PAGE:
There are still a few places along the Garden Route where you can escape the crowds. Nature’s Valley is one of them, and comes packaged with a whole lot of ‘Tsitsikamma Sutra’…
Words and Pictures: Jacques Marais
Shortly after I finished my book on South African dorps, one of the questions I constantly had to field was: “What is your favourite dorp in South Africa”? Generally I duck and swerve, saying this is like asking someone what their favourite car is, and that it actually depends on whether you’re heading onto the Autobahn or a back-road gravel pass.
I think of dorps in the same way. If you’re keen on Karoo skylines, rugged Swartberg peaks and creaky windmill symphonies, start packing for a weekend away in Prince Albert. Dreaming of sub-alpine mountain runs, a dusting of winter snow and soaring Lammergeier Vultures? Villages such as Rhodes and Rosetta – abutting the dramatic buttresses of the Drakensberg – immediately spring to mind.
Nababeep (floral profusion and craggy canyons); Alldays (baobabs and an utterly wild African vibe); Riebeek-Kasteel (wine, art and an immensely entertaining Olive Festival)… my list is on-going. However, if you had to force my hand and I absolutely had to admit to a favourite place, chances are the scenic and oh-so-friendly Nature’s Valley would be it.
I realise I may be biased (the nearby Eastern Cape is where I grew up, after all), but this unspoilt and sprawling haven on the mouth of the Groot River manages to tick most of my childhood summer holiday boxes. Plus there’s the utter un-urbanity of the village, with no town centre, a refreshing lack of walls or fences, and rustic homes hidden in milkwoods and gardens one could easily describe as feral.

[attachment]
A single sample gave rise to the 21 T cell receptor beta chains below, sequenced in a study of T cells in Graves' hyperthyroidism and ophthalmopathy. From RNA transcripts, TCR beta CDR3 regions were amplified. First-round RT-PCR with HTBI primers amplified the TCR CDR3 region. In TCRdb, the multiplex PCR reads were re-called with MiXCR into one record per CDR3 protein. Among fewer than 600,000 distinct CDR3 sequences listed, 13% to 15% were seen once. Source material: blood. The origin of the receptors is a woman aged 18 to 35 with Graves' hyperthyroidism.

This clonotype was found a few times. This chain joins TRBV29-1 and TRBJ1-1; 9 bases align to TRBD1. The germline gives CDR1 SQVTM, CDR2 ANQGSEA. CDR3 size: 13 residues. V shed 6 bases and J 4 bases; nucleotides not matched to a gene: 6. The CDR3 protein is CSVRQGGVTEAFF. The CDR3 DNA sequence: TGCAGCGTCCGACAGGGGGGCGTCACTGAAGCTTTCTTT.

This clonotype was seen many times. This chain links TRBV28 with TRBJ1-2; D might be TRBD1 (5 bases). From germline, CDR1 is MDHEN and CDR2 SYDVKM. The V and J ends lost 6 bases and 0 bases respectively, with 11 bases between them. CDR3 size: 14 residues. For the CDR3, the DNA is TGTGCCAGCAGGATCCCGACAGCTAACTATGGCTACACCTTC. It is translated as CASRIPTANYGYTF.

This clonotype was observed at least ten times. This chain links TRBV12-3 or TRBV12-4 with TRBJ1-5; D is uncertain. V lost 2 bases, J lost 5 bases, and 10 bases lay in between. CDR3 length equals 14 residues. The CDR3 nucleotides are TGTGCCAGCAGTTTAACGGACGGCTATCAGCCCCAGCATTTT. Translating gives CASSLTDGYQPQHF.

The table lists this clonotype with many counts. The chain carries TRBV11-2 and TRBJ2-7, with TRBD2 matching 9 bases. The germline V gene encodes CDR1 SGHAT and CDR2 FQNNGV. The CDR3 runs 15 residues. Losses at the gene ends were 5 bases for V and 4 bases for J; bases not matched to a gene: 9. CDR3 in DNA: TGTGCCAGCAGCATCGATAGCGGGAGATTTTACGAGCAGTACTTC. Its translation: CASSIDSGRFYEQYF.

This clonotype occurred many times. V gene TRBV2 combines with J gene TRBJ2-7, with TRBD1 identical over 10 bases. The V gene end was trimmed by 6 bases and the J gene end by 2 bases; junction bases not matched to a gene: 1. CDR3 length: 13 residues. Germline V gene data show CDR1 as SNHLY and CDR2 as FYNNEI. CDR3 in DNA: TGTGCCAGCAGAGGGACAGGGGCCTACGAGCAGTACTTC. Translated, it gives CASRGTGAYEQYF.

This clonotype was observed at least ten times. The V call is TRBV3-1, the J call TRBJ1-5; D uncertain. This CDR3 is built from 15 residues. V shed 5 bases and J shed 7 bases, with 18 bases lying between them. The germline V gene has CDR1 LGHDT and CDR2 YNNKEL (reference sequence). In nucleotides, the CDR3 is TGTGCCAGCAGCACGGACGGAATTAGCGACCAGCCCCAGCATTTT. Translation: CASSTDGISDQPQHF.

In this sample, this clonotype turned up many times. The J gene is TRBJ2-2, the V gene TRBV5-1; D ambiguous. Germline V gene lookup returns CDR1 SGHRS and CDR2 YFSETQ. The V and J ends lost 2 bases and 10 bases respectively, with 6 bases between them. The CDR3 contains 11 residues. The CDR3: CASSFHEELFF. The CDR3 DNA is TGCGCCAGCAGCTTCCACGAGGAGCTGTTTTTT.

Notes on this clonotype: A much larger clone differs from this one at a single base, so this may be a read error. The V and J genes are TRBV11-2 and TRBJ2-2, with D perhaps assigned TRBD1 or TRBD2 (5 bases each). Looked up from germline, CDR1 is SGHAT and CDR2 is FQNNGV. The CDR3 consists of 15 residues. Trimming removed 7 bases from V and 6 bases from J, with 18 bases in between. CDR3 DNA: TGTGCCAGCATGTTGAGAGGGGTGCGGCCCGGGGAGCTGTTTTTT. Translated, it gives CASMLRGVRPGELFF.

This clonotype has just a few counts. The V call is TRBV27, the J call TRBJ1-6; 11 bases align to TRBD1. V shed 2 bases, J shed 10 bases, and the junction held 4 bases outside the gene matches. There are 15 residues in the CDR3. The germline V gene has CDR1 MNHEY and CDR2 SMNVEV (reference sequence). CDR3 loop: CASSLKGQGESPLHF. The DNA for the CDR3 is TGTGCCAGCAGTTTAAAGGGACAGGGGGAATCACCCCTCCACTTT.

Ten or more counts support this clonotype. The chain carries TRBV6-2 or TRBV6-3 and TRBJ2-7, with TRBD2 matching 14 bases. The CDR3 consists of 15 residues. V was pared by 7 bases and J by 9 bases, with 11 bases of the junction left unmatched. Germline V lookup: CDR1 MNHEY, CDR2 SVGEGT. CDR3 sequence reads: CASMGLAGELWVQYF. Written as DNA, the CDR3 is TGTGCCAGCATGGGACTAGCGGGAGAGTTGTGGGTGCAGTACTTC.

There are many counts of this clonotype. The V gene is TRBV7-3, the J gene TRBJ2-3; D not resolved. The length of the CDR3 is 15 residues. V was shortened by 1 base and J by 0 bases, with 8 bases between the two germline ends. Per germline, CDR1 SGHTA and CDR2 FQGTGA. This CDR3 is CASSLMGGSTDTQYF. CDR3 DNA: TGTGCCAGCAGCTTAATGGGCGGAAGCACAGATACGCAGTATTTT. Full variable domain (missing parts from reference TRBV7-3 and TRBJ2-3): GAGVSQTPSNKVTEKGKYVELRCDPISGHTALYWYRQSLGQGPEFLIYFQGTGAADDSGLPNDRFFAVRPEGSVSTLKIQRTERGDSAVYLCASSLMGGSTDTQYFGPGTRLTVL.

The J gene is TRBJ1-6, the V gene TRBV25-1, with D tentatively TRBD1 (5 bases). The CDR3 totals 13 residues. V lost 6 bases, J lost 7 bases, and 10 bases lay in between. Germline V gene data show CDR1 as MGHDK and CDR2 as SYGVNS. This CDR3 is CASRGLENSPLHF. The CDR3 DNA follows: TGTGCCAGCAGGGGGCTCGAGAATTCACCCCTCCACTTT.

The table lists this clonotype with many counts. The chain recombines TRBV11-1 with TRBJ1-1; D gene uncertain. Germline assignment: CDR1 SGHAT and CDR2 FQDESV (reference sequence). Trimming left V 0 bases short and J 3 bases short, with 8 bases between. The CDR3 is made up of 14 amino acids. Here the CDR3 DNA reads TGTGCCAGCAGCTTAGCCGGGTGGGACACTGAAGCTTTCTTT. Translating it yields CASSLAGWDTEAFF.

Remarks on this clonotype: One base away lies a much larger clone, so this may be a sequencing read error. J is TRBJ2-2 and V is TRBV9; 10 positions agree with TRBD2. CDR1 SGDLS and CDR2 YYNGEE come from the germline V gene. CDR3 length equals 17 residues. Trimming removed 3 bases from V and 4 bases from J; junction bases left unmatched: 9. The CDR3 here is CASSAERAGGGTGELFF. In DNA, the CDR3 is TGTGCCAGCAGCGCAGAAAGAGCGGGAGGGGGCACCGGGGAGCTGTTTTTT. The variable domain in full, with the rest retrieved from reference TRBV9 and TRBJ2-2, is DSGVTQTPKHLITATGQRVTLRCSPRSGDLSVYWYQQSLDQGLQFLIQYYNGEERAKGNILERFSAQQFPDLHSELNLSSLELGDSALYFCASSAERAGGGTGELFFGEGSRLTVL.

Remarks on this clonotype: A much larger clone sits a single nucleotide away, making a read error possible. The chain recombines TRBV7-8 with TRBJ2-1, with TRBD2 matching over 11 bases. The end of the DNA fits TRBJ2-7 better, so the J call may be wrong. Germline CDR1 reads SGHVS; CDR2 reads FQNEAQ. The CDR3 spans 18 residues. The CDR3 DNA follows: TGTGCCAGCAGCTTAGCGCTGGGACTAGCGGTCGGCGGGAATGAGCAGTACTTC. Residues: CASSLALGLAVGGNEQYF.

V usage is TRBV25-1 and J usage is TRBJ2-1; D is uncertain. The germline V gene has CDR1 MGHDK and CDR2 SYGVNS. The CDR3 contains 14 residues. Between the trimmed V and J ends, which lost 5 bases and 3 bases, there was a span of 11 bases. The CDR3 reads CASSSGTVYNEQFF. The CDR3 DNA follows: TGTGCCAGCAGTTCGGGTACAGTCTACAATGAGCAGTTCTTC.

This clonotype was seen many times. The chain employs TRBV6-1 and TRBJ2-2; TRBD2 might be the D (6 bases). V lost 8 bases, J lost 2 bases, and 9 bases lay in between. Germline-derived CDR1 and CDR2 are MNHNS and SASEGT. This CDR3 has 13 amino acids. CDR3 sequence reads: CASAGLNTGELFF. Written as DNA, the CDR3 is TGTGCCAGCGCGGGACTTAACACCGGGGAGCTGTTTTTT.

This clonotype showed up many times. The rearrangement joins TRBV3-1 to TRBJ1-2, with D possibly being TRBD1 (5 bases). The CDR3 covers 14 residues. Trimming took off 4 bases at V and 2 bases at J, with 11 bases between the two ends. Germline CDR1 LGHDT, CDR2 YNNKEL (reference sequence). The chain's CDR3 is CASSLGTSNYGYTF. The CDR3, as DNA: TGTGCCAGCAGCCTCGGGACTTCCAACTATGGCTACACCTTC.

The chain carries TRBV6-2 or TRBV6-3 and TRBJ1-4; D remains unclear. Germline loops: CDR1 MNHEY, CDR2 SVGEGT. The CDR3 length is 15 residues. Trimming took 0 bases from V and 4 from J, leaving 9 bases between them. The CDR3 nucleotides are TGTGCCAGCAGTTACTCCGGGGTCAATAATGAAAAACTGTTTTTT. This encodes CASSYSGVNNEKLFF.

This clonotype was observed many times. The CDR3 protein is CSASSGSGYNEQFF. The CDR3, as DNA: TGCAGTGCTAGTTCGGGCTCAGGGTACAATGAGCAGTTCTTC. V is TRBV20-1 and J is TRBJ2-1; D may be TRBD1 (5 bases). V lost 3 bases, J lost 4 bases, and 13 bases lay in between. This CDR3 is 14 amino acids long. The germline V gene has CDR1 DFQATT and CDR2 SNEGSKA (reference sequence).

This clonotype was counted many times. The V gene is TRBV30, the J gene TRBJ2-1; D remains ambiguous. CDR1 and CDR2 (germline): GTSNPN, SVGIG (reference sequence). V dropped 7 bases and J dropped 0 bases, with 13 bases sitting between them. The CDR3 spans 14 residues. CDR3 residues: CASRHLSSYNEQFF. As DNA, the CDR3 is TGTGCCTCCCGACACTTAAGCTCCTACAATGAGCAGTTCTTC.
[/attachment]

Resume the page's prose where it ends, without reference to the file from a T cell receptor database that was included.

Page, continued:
Getting to Nature’s Valley is as easy as turning south off the N2 at The Crags, about 15km east of Plettenberg Bay, and following the R102 for 20km to the edge of the Indian Ocean. The transition from highway snarl-ups and speed traps to meandering back roads time-warps you into a slowed-down and magical wonderland.
Towering yellowwood trees hem in the serene Groot River estuary, creating a safe area perfect for swimming, fishing and paddling. Follow the waterway towards the ocean, and you will find a truly spectacular beach unfolding at the foot of the rugged sea cliffs that rise to expansive fynbos ridges. With forest and mountains all round, you can but imagine how many secrets this beautiful valley holds.
Or you could ask one of the Garden Route locals, of course… “The coolest walk is definitely the rugpad, known to most walkers (and a few trail runners) in the area,” says local hiking guru Colin Wylie. “Bring swimming kit as you will have to fjord the Salt River at some stage, as you take in the Robinson Crusoe vibe among towering tree ferns and black-water pools.”
This bearded backwoodsman urges his clients to bring a head torch and to extend their walks to well past sundown. “This is your best chance of nose-to-whisker encounters with the rare Cape clawless otters foraging along the river banks,” he says with a smile. Daytime walks can be tailored to focus on botany, birding or any subject of your choice.
If you’re keen to explore on your own, get a map from the De Vasselot section of the gorgeous Garden Route National Park, situated here at the mouth of the Groot River. The trails network in and out of the indigenous forest and fynbos biomes, with riverine and coastal crossover to further add to the divergent fauna and flora. Share the shadows with shy bushbuck or look up and revel in the neon splashes of Knysna Turaco and Narina Trogon.
Beyond the edge of this emerald kingdom, you might expect to notice the effects of urban creep, but not so in Nature’s Valley. No banks or services stations or shopping malls can be found in the village, and it certainly seems as if serenity has staked a permanent claim here, where a few hundred permanent residents live their lives in a delightfully laid-back way.